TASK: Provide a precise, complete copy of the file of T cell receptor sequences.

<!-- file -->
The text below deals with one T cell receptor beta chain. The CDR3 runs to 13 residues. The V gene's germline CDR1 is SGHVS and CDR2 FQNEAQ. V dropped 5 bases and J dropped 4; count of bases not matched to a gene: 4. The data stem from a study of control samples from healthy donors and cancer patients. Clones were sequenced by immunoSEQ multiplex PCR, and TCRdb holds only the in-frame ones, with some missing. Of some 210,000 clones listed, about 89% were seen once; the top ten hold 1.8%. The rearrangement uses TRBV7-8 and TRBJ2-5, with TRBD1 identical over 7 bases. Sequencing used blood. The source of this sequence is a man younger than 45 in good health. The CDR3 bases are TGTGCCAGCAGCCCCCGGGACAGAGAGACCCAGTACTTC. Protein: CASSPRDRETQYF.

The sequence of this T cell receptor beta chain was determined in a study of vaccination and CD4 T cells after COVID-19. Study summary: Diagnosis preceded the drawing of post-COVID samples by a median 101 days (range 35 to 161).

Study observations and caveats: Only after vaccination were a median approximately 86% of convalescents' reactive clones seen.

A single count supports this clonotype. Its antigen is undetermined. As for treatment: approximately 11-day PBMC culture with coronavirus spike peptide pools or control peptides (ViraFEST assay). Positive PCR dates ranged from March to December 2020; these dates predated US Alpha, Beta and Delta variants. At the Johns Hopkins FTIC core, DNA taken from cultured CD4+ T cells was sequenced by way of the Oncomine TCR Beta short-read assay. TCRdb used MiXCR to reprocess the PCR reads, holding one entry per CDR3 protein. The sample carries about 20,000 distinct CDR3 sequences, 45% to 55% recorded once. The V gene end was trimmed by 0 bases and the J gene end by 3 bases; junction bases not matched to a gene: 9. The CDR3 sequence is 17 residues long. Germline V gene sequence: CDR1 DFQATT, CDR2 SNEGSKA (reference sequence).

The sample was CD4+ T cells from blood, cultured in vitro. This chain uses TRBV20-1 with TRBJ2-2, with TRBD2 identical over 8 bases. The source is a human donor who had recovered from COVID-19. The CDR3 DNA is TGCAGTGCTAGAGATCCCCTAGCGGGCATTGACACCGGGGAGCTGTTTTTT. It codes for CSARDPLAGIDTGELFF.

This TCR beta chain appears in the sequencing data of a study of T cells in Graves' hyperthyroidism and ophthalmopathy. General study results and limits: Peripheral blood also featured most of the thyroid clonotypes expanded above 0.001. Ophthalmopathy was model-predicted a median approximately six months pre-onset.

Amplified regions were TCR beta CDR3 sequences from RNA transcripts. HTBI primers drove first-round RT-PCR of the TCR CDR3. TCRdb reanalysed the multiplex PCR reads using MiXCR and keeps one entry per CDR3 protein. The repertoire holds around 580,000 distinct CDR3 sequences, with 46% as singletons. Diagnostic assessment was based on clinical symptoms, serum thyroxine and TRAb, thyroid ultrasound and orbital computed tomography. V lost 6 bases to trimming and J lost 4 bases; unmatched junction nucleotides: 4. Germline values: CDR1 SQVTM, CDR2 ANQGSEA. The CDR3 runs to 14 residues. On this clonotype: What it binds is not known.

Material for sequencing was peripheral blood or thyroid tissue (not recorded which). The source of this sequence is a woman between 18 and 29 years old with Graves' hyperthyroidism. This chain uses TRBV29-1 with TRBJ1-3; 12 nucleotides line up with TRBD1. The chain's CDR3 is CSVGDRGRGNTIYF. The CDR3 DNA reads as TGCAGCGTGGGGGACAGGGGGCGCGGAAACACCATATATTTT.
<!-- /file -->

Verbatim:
The text below deals with one T cell receptor beta chain. The CDR3 runs to 13 residues. The V gene's germline CDR1 is SGHVS and CDR2 FQNEAQ. V dropped 5 bases and J dropped 4; count of bases not matched to a gene: 4. The data stem from a study of control samples from healthy donors and cancer patients. Clones were sequenced by immunoSEQ multiplex PCR, and TCRdb holds only the in-frame ones, with some missing. Of some 210,000 clones listed, about 89% were seen once; the top ten hold 1.8%. The rearrangement uses TRBV7-8 and TRBJ2-5, with TRBD1 identical over 7 bases. Sequencing used blood. The source of this sequence is a man younger than 45 in good health. The CDR3 bases are TGTGCCAGCAGCCCCCGGGACAGAGAGACCCAGTACTTC. Protein: CASSPRDRETQYF.

The sequence of this T cell receptor beta chain was determined in a study of vaccination and CD4 T cells after COVID-19. Study summary: Diagnosis preceded the drawing of post-COVID samples by a median 101 days (range 35 to 161).

Study observations and caveats: Only after vaccination were a median approximately 86% of convalescents' reactive clones seen.

A single count supports this clonotype. Its antigen is undetermined. As for treatment: approximately 11-day PBMC culture with coronavirus spike peptide pools or control peptides (ViraFEST assay). Positive PCR dates ranged from March to December 2020; these dates predated US Alpha, Beta and Delta variants. At the Johns Hopkins FTIC core, DNA taken from cultured CD4+ T cells was sequenced by way of the Oncomine TCR Beta short-read assay. TCRdb used MiXCR to reprocess the PCR reads, holding one entry per CDR3 protein. The sample carries about 20,000 distinct CDR3 sequences, 45% to 55% recorded once. The V gene end was trimmed by 0 bases and the J gene end by 3 bases; junction bases not matched to a gene: 9. The CDR3 sequence is 17 residues long. Germline V gene sequence: CDR1 DFQATT, CDR2 SNEGSKA (reference sequence).

The sample was CD4+ T cells from blood, cultured in vitro. This chain uses TRBV20-1 with TRBJ2-2, with TRBD2 identical over 8 bases. The source is a human donor who had recovered from COVID-19. The CDR3 DNA is TGCAGTGCTAGAGATCCCCTAGCGGGCATTGACACCGGGGAGCTGTTTTTT. It codes for CSARDPLAGIDTGELFF.

This TCR beta chain appears in the sequencing data of a study of T cells in Graves' hyperthyroidism and ophthalmopathy. General study results and limits: Peripheral blood also featured most of the thyroid clonotypes expanded above 0.001. Ophthalmopathy was model-predicted a median approximately six months pre-onset.

Amplified regions were TCR beta CDR3 sequences from RNA transcripts. HTBI primers drove first-round RT-PCR of the TCR CDR3. TCRdb reanalysed the multiplex PCR reads using MiXCR and keeps one entry per CDR3 protein. The repertoire holds around 580,000 distinct CDR3 sequences, with 46% as singletons. Diagnostic assessment was based on clinical symptoms, serum thyroxine and TRAb, thyroid ultrasound and orbital computed tomography. V lost 6 bases to trimming and J lost 4 bases; unmatched junction nucleotides: 4. Germline values: CDR1 SQVTM, CDR2 ANQGSEA. The CDR3 runs to 14 residues. On this clonotype: What it binds is not known.

Material for sequencing was peripheral blood or thyroid tissue (not recorded which). The source of this sequence is a woman between 18 and 29 years old with Graves' hyperthyroidism. This chain uses TRBV29-1 with TRBJ1-3; 12 nucleotides line up with TRBD1. The chain's CDR3 is CSVGDRGRGNTIYF. The CDR3 DNA reads as TGCAGCGTGGGGGACAGGGGGCGCGGAAACACCATATATTTT.